It took only a few months for Chinese leaders to initially respond to what it called “nuclear blackmail,”[13] but they only really got the message when CIA Director Richard Helms told the press on 27 August that Moscow was quietly touting the possibility of a strategic strike on China in private probes around the world. This set off a national panic in China, which led the CCP leadership to finally agree to top level talks. The first meeting was held on 11 September in Beijing,[14] kicking off the series of conversations that would eventually lead to deescalation.

3. Moscow triggered the CCP’s survival instincts. Those close to Mao understood that the Chairman never flinched at the idea of civilian casualties—the kind you might expect in a potential Sino-Soviet war.[15] But the potential destruction of his leadership (and himself) was another story.

After the 27 August announcement by the CIA director, Mao and his lieutenants became convinced that a Soviet sneak attack was a real possibility, one that would likely come in the form of the plane that was supposedly carrying the Soviet Union’s negotiators for the 11 September talks. When the 11 September consultations successfully concluded, the doomsday date was then shifted to China’s National Day on 1 October, and when that passed without event it again was moved to 20 October.

During this period, breakneck war preparations were made. On 14 October, the CCP Central Committee advised all central leaders of the CCP, PLA, and government to evacuate the capital in case the Soviet plane ostensibly carrying negotiators instead brought nuclear destruction. Mao fled to Wuhan. The panic did not subside until the 20 October negotiations successfully concluded—but not before China’s own limited nuclear force was put on high alert for the first and only time,[16] proving the seriousness with which the threat was perceived. It seems very likely that the Mao leadership would not have tempered its border provocations, at least as early as it did, had the top leadership not been so personally threatened by fears of nuclear destruction. Likewise, while Moscow wanted its nuclear threat to be received and believed by Beijing, it probably did not foresee the extreme paranoia that its threats set off. So this specific success may have been less of a Soviet approach and more of an unintended side-effect that aided Moscow’s goals.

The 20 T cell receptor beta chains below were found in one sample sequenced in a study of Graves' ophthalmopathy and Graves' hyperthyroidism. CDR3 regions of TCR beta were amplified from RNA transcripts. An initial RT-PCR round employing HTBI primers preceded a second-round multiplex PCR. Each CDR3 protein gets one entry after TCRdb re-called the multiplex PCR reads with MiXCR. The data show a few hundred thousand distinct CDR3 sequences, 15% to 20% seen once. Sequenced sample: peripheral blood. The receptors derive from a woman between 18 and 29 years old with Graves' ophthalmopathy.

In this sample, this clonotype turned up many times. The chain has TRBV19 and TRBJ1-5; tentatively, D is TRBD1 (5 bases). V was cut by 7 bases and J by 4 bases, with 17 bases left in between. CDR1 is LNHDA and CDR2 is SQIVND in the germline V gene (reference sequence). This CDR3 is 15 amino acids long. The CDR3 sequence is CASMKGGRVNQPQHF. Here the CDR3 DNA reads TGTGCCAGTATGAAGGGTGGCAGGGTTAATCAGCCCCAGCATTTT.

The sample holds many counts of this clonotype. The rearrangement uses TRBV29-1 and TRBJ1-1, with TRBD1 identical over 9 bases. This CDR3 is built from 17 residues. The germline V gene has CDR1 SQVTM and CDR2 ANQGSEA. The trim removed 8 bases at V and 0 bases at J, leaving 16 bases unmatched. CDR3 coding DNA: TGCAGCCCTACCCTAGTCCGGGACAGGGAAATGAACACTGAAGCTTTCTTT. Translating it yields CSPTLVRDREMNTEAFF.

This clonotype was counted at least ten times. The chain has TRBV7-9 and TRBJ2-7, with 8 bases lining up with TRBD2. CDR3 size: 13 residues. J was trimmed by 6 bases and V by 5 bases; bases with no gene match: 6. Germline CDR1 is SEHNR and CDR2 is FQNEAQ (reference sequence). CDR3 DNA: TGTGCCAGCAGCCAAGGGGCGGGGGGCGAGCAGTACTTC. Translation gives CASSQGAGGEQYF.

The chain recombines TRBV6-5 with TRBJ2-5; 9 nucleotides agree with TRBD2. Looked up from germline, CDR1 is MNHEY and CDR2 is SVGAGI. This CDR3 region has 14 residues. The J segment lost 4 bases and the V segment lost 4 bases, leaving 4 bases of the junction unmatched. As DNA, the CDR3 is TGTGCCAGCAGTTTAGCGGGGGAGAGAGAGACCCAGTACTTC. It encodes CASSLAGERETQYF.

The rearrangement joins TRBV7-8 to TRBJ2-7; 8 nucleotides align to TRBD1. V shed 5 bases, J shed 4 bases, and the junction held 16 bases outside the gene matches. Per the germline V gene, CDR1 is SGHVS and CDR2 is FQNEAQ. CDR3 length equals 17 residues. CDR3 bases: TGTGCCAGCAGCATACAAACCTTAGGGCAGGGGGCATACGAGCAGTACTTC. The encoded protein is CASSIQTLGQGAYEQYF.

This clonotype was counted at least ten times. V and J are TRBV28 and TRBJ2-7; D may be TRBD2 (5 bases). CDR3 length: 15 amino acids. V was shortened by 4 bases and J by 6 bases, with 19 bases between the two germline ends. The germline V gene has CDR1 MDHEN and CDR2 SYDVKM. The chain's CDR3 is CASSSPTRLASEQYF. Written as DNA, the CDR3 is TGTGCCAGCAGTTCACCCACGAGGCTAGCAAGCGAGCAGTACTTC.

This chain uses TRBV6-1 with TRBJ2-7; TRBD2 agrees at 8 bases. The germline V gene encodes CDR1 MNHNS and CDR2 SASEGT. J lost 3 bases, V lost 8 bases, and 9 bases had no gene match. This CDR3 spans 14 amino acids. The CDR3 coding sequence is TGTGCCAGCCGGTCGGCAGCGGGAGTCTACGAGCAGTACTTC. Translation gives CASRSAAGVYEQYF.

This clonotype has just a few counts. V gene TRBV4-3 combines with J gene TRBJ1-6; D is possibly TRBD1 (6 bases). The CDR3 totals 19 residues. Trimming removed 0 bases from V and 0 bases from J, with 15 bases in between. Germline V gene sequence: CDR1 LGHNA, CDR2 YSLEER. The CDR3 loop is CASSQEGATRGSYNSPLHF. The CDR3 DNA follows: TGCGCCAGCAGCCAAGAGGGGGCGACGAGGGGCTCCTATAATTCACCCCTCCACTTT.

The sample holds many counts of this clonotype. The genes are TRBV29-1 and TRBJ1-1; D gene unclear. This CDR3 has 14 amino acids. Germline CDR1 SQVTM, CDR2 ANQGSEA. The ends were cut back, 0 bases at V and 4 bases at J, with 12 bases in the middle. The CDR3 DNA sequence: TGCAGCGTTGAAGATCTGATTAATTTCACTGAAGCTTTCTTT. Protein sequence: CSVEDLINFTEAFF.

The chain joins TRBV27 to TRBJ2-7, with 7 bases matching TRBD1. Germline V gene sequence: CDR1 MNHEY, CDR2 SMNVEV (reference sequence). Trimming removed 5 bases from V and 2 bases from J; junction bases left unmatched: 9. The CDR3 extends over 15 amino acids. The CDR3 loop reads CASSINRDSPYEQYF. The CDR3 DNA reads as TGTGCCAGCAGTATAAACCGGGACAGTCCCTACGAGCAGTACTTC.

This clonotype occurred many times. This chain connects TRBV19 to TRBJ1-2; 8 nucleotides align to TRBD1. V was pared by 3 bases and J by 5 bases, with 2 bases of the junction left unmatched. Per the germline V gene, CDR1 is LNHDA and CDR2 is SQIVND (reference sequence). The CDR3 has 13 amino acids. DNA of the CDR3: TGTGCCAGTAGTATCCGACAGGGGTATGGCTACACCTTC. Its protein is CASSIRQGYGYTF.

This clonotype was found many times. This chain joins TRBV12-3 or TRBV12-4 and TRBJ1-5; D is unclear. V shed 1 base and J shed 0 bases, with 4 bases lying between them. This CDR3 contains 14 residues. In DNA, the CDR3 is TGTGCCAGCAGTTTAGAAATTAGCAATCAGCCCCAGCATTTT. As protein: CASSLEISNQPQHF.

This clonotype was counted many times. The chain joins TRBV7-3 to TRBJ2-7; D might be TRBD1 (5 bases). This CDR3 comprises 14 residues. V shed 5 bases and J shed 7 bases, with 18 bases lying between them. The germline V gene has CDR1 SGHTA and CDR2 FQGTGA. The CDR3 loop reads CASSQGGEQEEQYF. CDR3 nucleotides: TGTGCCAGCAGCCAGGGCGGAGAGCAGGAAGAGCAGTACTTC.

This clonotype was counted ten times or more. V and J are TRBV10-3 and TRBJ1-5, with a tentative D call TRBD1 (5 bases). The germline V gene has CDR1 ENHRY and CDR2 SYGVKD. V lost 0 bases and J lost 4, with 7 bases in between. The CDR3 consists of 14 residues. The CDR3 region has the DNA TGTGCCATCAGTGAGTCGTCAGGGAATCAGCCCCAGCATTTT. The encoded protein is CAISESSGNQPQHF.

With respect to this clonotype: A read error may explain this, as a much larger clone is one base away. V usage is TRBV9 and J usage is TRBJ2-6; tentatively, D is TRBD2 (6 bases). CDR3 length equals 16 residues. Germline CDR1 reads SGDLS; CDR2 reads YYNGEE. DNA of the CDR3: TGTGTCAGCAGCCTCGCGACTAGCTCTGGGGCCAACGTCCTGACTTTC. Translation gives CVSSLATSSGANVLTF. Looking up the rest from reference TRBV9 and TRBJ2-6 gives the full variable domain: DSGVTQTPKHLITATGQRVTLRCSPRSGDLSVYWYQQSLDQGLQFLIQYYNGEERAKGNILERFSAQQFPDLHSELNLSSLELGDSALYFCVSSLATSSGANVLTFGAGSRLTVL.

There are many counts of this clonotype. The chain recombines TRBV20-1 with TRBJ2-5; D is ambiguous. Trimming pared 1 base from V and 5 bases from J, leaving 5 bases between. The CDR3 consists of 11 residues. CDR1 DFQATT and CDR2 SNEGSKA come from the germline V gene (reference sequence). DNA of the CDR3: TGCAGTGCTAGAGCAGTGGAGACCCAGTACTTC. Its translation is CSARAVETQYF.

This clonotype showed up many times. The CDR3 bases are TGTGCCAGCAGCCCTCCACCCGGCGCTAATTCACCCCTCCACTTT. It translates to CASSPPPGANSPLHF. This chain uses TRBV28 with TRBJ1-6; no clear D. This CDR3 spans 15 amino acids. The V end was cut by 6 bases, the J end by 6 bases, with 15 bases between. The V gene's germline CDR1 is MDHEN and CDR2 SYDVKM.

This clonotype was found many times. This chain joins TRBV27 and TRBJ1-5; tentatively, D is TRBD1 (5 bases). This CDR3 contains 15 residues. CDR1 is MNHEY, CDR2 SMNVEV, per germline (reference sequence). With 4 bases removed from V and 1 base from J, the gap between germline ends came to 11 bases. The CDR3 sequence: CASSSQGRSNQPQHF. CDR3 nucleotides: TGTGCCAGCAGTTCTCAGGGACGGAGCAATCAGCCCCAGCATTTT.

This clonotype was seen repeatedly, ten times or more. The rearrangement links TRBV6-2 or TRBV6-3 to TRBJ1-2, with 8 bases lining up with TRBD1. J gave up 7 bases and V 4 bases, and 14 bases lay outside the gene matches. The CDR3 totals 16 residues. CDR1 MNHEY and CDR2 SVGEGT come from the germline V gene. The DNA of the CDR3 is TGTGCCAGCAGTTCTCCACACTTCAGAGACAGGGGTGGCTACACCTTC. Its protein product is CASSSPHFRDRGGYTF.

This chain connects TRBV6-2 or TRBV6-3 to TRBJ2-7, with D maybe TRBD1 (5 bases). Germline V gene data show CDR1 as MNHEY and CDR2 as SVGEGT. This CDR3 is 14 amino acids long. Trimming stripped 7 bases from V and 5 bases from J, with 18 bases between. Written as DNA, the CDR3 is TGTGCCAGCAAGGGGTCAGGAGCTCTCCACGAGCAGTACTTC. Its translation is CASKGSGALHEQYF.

In conclusion, the Soviet Union understood the dangerous enemy it faced in 1969, but chose to implement an effective strategy of superior but measured demonstrations of force and persistent communications across numerous channels—including through foreign interlocutors. This triggered the CCP’s fears of a decapitation strike of its top leadership. Thankfully, de-escalation followed.


[1] Michael S. Gerson, “The Sino-Soviet Border Conflict: Deterrence, Escalation, and the Threat of Nuclear War in 1969,” Center for Naval Analyses, November 2010,

[2] The Outline of Military History of the PRC [中华人民共和国军事史要 军事科学出版社], ed. Deng Lifeng 邓礼峰 (Beijing, China: Military Science Press, 2005), p.474-475

[3] “Soviet Note of Protest, March 2: TASS International Service in English, 1322 Hours GMT, March 3 1969,” Studies in Comparative Communism, Vol. 2, Iss. 3-4 (July-October 1969): 150-151.

[4] “Editorial: Down with the New Tsars!” [打倒新沙皇!], People’s Daily, March 4, 1969

[5] Record of Major Events of the People’s Liberation Army, Volume 2 [中国人民解放军大事典 (下)], ed. Jiang Siyi 姜思毅(Tianjin, China: Tianjin People’s Press, 1992), 1603.

[6] “Intelligence Report: The Evolution of Soviet Policy in the Sino-Soviet Border Dispute,” Central Intelligence Agency, April 28, 1970, 65,

[7] Michael Gerson, p. 28-29

[8] “Soviet Statement of March 29 to the C.P.R.: TASS International Service, March 30, 1969,” Studies in Comparative Communism, Vol. 2, Iss. 3-4 (July-October 1969), 181-187.

[9] “The 9th National Congress,” News of the Communist Party of China, March 29, 2013,

[10] “Intelligence Report,” p. 53.

[11] “Intelligence Report,” p. 54-60

[12] “Is the Soviet Union afraid of China?: Radio Peace and Progress in Mandarin to China, March 15, 1969” Studies in Comparative Communism, Vol. 2, Iss. 3-4, (July-October 1969): 373-374.

[13] Record of Major Events in the People’s Republic of China [中华人民共和国大事日志], ed. Wang Yihua 王一华, Bai Shui 白水, and Zhao Chengyuan 赵呈元 (Jinan, China: Jinan Press, 1992) p.608

[14] Michael Gerson, “Sino-Soviet Border Conflict,” p. 40-46.

[15] Ashitha Nagesh, “Li Rui: The old guard Communist who was able to criticise Xi Jinping” BBC News, February 16, 2019,

[16] “Record of Major Events in the People’s Republic of China,” p. 618


David Gitter is the president and CEO of the Center for Advanced China Research, where he specializes in research and analysis of authoritative open source Chinese language materials. He previously worked in various analytical capacities in the private, public, and non-profit sectors, including the Congressional Research Service (CRS), the Office of the Under Secretary of Defense for Policy (OUSDP), Project 2049 Institute, and the Center for Strategic and International Studies (CSIS), focusing on Chinese foreign policy and broader Asian security issues. Gitter received his MA in Asian Studies from the Elliott School of International Affairs at George Washington University. He has lived, worked, and studied in Beijing, China and has working proficiency in Mandarin.